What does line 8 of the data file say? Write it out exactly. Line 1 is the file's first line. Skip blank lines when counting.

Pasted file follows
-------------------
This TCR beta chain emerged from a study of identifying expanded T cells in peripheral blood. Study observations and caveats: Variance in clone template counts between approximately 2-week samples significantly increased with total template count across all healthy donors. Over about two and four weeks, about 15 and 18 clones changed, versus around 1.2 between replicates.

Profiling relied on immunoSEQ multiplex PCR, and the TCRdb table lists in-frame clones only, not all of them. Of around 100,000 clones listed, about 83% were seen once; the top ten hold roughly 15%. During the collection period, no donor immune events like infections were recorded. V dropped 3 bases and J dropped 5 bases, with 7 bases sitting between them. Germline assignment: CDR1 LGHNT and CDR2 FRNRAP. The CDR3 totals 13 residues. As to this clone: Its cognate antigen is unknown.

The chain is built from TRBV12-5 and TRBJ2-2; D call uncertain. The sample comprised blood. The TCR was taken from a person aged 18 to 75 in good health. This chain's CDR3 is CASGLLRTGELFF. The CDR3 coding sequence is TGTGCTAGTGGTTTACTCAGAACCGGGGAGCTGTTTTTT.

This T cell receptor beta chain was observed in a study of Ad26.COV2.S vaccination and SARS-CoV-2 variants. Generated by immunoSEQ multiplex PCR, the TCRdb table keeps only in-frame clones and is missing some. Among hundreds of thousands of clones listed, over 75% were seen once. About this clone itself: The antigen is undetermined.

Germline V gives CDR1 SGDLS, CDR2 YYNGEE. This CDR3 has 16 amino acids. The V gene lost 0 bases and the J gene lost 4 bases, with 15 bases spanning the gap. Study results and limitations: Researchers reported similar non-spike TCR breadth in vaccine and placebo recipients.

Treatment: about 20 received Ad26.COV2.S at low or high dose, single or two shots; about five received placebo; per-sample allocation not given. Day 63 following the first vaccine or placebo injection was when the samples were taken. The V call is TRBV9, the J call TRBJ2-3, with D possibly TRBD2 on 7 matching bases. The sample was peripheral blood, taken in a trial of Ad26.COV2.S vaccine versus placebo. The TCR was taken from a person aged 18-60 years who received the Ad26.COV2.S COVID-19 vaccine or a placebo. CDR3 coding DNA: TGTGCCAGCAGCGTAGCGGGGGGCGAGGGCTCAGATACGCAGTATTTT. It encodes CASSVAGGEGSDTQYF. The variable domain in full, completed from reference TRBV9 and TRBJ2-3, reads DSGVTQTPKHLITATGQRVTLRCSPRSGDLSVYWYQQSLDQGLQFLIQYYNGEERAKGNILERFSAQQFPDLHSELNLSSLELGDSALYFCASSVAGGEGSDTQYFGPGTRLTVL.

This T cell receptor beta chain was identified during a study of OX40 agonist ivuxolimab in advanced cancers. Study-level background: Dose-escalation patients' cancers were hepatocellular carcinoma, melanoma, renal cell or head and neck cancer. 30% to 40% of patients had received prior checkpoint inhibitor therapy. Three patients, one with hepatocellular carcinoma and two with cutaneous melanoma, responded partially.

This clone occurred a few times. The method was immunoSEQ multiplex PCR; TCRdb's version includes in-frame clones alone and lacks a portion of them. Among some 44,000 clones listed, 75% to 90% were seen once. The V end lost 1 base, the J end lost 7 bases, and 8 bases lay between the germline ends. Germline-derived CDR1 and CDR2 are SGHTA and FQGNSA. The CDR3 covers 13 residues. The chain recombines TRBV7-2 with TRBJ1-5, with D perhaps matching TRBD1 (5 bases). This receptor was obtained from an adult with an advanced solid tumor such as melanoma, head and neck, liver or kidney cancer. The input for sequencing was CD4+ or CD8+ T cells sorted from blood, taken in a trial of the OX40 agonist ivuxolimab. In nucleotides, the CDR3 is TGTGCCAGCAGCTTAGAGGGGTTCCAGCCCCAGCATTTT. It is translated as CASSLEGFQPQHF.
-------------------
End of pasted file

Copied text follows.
This clone occurred a few times. The method was immunoSEQ multiplex PCR; TCRdb's version includes in-frame clones alone and lacks a portion of them. Among some 44,000 clones listed, 75% to 90% were seen once. The V end lost 1 base, the J end lost 7 bases, and 8 bases lay between the germline ends. Germline-derived CDR1 and CDR2 are SGHTA and FQGNSA. The CDR3 covers 13 residues. The chain recombines TRBV7-2 with TRBJ1-5, with D perhaps matching TRBD1 (5 bases). This receptor was obtained from an adult with an advanced solid tumor such as melanoma, head and neck, liver or kidney cancer. The input for sequencing was CD4+ or CD8+ T cells sorted from blood, taken in a trial of the OX40 agonist ivuxolimab. In nucleotides, the CDR3 is TGTGCCAGCAGCTTAGAGGGGTTCCAGCCCCAGCATTTT. It is translated as CASSLEGFQPQHF.